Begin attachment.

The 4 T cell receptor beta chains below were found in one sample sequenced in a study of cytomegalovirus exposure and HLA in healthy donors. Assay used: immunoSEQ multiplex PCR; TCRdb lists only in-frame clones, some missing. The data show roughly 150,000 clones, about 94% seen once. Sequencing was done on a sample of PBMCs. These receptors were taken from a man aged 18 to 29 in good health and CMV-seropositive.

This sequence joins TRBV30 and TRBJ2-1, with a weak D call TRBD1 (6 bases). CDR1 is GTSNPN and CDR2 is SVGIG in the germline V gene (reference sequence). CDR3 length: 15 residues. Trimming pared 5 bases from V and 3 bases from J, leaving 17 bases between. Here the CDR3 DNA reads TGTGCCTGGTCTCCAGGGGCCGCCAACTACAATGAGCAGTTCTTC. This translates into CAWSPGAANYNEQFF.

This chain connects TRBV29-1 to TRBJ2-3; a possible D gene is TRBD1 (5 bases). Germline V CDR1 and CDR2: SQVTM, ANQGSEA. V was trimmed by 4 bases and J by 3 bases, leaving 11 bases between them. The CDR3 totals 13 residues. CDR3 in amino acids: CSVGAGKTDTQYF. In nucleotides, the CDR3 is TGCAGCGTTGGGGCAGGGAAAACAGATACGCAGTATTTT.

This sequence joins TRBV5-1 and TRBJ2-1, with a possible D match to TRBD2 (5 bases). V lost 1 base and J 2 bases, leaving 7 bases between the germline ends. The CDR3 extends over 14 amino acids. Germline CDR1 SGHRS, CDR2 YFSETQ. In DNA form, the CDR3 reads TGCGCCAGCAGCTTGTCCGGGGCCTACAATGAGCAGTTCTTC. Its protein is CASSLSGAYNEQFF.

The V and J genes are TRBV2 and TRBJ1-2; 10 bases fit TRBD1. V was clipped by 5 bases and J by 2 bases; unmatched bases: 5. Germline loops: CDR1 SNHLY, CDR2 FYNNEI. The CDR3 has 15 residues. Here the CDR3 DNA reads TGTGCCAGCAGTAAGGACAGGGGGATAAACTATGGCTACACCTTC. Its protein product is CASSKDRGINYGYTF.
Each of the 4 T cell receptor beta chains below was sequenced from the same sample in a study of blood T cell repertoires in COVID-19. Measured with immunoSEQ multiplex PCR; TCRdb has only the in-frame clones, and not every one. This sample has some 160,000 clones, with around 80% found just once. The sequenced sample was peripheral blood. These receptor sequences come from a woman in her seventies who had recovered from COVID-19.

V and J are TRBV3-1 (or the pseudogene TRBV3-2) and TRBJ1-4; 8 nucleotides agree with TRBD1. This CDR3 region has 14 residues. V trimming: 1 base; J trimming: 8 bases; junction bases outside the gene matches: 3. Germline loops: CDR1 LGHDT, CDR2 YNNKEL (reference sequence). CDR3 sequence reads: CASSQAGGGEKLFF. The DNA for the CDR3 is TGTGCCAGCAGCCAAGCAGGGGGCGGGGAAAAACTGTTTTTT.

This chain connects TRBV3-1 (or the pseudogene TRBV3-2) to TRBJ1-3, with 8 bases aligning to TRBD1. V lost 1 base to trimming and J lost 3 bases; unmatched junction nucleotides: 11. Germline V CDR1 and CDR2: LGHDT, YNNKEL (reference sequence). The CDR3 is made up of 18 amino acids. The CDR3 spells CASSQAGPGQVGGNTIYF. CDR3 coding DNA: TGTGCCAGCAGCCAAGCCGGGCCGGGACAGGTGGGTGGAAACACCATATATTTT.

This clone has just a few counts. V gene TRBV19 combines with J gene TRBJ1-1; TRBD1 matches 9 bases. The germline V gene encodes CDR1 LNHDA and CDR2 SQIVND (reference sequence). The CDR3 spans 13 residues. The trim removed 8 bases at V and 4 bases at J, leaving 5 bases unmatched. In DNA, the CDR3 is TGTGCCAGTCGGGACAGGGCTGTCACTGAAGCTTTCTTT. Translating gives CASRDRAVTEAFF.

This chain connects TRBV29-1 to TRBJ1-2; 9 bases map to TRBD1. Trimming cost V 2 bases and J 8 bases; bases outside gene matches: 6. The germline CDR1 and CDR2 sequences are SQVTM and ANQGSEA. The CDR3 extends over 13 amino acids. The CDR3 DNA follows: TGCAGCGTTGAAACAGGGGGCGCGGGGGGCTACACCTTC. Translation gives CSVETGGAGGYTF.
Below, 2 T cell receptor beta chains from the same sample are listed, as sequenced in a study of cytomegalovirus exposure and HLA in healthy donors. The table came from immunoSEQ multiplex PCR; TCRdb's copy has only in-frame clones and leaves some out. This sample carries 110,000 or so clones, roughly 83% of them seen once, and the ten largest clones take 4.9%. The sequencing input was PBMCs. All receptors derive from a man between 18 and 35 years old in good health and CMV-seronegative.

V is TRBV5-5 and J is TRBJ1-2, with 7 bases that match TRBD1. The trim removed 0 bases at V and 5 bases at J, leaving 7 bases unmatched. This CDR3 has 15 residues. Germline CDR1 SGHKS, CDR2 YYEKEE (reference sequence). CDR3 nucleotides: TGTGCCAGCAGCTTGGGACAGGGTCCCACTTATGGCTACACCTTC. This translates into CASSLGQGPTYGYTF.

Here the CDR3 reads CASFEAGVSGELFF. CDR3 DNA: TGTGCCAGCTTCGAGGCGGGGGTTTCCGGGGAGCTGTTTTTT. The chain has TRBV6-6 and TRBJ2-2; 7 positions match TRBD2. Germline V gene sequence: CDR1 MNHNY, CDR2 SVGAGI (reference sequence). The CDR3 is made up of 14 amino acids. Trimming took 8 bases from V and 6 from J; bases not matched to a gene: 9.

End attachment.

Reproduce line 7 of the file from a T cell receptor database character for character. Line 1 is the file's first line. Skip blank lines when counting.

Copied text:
V and J are TRBV3-1 (or the pseudogene TRBV3-2) and TRBJ1-4; 8 nucleotides agree with TRBD1. This CDR3 region has 14 residues. V trimming: 1 base; J trimming: 8 bases; junction bases outside the gene matches: 3. Germline loops: CDR1 LGHDT, CDR2 YNNKEL (reference sequence). CDR3 sequence reads: CASSQAGGGEKLFF. The DNA for the CDR3 is TGTGCCAGCAGCCAAGCAGGGGGCGGGGAAAAACTGTTTTTT.